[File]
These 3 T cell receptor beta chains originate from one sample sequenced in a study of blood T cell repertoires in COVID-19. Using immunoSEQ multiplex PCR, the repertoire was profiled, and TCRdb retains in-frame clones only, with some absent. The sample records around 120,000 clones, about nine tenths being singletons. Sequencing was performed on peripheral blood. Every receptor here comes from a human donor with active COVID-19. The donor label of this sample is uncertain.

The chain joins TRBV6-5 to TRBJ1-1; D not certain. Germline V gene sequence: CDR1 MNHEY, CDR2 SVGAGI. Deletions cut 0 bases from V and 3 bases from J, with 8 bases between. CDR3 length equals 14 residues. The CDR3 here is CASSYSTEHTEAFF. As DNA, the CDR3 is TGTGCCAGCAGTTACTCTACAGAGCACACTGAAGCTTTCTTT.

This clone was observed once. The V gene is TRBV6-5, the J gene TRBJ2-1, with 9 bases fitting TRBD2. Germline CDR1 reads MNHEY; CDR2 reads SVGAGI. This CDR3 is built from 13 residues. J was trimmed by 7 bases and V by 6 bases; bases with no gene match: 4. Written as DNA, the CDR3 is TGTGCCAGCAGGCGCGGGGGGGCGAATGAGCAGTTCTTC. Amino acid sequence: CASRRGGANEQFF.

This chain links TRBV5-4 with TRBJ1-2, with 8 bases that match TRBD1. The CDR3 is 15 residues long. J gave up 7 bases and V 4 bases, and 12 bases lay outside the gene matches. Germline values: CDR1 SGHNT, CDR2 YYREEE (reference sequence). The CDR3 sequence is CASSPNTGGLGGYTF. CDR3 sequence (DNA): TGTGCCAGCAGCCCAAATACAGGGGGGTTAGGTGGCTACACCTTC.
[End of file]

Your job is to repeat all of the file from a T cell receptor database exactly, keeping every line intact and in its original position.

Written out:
These 3 T cell receptor beta chains originate from one sample sequenced in a study of blood T cell repertoires in COVID-19. Using immunoSEQ multiplex PCR, the repertoire was profiled, and TCRdb retains in-frame clones only, with some absent. The sample records around 120,000 clones, about nine tenths being singletons. Sequencing was performed on peripheral blood. Every receptor here comes from a human donor with active COVID-19. The donor label of this sample is uncertain.

The chain joins TRBV6-5 to TRBJ1-1; D not certain. Germline V gene sequence: CDR1 MNHEY, CDR2 SVGAGI. Deletions cut 0 bases from V and 3 bases from J, with 8 bases between. CDR3 length equals 14 residues. The CDR3 here is CASSYSTEHTEAFF. As DNA, the CDR3 is TGTGCCAGCAGTTACTCTACAGAGCACACTGAAGCTTTCTTT.

This clone was observed once. The V gene is TRBV6-5, the J gene TRBJ2-1, with 9 bases fitting TRBD2. Germline CDR1 reads MNHEY; CDR2 reads SVGAGI. This CDR3 is built from 13 residues. J was trimmed by 7 bases and V by 6 bases; bases with no gene match: 4. Written as DNA, the CDR3 is TGTGCCAGCAGGCGCGGGGGGGCGAATGAGCAGTTCTTC. Amino acid sequence: CASRRGGANEQFF.

This chain links TRBV5-4 with TRBJ1-2, with 8 bases that match TRBD1. The CDR3 is 15 residues long. J gave up 7 bases and V 4 bases, and 12 bases lay outside the gene matches. Germline values: CDR1 SGHNT, CDR2 YYREEE (reference sequence). The CDR3 sequence is CASSPNTGGLGGYTF. CDR3 sequence (DNA): TGTGCCAGCAGCCCAAATACAGGGGGGTTAGGTGGCTACACCTTC.